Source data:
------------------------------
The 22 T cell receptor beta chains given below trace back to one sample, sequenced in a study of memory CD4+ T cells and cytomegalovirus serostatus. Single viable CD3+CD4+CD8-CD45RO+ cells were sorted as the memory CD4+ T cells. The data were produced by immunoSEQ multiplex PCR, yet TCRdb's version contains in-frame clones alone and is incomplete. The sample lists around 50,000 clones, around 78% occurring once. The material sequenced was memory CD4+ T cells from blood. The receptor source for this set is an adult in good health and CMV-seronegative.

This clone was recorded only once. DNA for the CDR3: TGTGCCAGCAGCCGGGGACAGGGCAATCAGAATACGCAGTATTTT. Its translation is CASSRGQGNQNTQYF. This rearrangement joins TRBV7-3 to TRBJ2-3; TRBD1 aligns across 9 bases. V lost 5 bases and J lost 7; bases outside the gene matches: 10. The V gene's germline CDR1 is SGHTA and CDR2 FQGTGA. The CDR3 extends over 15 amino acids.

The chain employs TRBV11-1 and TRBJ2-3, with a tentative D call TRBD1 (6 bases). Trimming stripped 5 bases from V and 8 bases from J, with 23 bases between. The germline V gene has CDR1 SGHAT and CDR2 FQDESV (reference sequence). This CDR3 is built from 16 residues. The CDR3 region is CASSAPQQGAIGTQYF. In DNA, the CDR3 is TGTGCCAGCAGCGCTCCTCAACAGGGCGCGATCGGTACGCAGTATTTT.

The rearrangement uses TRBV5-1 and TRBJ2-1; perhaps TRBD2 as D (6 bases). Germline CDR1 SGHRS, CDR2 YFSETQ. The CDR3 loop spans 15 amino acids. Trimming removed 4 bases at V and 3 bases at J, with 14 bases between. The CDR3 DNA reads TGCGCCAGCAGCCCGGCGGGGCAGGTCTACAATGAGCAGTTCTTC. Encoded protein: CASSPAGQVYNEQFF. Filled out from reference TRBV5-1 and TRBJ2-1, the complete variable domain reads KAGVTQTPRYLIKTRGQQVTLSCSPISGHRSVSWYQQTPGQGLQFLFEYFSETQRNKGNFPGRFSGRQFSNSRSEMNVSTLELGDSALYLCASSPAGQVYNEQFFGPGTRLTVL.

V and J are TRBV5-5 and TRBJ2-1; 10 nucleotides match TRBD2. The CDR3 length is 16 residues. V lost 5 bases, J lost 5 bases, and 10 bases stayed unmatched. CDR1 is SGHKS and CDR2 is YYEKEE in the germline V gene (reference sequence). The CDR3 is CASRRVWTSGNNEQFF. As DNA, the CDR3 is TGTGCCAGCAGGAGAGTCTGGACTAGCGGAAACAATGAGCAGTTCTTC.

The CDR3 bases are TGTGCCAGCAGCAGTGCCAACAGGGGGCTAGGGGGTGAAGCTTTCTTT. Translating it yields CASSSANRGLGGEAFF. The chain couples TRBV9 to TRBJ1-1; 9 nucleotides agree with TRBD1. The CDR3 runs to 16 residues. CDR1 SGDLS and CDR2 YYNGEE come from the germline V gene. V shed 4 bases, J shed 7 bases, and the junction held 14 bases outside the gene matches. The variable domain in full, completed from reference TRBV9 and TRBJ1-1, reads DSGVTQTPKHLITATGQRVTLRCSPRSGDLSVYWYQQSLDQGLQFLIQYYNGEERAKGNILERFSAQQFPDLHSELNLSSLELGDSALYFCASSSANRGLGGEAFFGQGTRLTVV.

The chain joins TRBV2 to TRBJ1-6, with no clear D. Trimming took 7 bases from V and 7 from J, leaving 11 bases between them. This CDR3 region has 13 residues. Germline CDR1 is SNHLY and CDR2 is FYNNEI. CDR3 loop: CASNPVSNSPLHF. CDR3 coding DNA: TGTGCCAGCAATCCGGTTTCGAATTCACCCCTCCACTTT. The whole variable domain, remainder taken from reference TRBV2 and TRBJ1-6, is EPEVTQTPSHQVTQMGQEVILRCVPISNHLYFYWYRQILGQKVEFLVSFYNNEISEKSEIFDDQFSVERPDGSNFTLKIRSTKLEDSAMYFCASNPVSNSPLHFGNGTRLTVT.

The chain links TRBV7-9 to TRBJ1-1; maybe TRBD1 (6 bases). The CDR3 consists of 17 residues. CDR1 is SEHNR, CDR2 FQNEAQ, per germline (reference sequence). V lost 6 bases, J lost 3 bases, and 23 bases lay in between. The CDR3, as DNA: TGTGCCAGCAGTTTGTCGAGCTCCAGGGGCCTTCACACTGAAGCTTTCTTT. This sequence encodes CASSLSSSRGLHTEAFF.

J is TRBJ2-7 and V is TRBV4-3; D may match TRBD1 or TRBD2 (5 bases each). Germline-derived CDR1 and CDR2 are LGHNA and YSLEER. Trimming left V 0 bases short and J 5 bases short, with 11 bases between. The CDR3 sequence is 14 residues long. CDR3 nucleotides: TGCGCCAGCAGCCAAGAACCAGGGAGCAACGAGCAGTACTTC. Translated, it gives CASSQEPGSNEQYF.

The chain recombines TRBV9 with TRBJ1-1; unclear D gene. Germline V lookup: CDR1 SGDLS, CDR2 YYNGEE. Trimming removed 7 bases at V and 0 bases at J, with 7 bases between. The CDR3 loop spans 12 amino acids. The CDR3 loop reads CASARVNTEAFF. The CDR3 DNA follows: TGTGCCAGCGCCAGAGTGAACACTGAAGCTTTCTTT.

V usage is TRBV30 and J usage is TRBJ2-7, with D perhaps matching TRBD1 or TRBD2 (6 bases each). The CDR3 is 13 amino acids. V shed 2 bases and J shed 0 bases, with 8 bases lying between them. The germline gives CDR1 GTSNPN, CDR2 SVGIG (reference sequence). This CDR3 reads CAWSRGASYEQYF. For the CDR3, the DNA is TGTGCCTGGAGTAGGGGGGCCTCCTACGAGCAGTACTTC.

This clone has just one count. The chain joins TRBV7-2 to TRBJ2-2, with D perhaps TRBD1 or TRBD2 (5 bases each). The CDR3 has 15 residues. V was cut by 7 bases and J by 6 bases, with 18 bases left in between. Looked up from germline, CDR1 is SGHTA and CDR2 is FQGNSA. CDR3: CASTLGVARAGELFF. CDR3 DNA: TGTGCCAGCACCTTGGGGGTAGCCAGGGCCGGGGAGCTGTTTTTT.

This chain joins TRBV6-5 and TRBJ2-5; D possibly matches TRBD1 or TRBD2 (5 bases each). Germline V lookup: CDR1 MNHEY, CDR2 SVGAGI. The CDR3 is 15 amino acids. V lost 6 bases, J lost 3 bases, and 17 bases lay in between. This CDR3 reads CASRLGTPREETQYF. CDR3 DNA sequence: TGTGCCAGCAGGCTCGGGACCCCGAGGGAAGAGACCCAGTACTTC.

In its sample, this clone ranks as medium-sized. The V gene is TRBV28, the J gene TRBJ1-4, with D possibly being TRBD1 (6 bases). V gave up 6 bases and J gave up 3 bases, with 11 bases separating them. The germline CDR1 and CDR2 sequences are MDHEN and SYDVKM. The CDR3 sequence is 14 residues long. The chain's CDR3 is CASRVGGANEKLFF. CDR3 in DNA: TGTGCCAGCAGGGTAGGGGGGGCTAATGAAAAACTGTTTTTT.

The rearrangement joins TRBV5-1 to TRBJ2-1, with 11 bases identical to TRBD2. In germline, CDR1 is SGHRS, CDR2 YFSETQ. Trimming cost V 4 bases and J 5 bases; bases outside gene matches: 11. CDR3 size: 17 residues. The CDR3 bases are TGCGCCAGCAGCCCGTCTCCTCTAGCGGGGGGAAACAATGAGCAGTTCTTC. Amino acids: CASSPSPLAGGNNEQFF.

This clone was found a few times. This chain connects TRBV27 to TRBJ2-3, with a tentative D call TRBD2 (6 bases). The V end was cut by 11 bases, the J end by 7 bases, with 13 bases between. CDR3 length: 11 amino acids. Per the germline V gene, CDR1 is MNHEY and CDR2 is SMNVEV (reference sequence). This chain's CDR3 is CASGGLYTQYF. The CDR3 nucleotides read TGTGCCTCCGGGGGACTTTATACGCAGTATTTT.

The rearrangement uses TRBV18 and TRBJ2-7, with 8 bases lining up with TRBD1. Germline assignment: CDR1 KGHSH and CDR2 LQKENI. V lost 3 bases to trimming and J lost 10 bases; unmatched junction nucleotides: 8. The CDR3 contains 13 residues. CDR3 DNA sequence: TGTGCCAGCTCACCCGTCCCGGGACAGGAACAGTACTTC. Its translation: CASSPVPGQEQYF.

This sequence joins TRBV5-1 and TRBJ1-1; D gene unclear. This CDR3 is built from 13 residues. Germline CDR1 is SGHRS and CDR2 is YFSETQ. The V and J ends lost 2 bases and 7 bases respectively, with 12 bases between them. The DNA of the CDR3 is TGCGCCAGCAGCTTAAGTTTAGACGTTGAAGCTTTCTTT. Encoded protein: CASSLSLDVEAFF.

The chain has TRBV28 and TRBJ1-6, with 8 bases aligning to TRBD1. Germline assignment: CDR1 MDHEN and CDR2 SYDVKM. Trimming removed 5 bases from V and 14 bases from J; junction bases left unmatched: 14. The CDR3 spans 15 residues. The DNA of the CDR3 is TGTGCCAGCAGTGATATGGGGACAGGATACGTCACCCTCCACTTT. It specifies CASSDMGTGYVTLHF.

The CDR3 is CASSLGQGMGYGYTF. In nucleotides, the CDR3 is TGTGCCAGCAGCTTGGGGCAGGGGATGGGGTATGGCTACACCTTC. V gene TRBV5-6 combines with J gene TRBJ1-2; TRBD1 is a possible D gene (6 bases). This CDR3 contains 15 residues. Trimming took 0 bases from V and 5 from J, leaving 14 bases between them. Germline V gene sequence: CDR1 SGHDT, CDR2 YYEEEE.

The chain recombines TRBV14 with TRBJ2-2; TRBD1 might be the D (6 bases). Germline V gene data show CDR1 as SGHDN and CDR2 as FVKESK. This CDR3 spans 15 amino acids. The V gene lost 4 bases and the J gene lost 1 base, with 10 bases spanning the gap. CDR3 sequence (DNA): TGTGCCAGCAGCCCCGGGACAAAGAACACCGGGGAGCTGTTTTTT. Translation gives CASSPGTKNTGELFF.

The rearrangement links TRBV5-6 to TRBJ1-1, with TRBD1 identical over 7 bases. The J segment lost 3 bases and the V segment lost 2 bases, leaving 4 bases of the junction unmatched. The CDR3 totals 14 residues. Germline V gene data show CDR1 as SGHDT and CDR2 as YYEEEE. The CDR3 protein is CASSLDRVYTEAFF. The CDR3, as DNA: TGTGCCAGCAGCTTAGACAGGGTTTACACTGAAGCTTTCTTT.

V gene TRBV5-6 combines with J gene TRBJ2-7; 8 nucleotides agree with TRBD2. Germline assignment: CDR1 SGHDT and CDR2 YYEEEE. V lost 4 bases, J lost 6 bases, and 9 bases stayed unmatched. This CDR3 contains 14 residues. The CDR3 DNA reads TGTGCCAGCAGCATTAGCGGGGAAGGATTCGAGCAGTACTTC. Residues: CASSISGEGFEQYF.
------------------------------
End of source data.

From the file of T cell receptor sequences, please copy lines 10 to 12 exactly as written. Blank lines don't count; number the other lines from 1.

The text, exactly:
The chain recombines TRBV9 with TRBJ1-1; unclear D gene. Germline V lookup: CDR1 SGDLS, CDR2 YYNGEE. Trimming removed 7 bases at V and 0 bases at J, with 7 bases between. The CDR3 loop spans 12 amino acids. The CDR3 loop reads CASARVNTEAFF. The CDR3 DNA follows: TGTGCCAGCGCCAGAGTGAACACTGAAGCTTTCTTT.

V usage is TRBV30 and J usage is TRBJ2-7, with D perhaps matching TRBD1 or TRBD2 (6 bases each). The CDR3 is 13 amino acids. V shed 2 bases and J shed 0 bases, with 8 bases lying between them. The germline gives CDR1 GTSNPN, CDR2 SVGIG (reference sequence). This CDR3 reads CAWSRGASYEQYF. For the CDR3, the DNA is TGTGCCTGGAGTAGGGGGGCCTCCTACGAGCAGTACTTC.

This clone has just one count. The chain joins TRBV7-2 to TRBJ2-2, with D perhaps TRBD1 or TRBD2 (5 bases each). The CDR3 has 15 residues. V was cut by 7 bases and J by 6 bases, with 18 bases left in between. Looked up from germline, CDR1 is SGHTA and CDR2 is FQGNSA. CDR3: CASTLGVARAGELFF. CDR3 DNA: TGTGCCAGCACCTTGGGGGTAGCCAGGGCCGGGGAGCTGTTTTTT.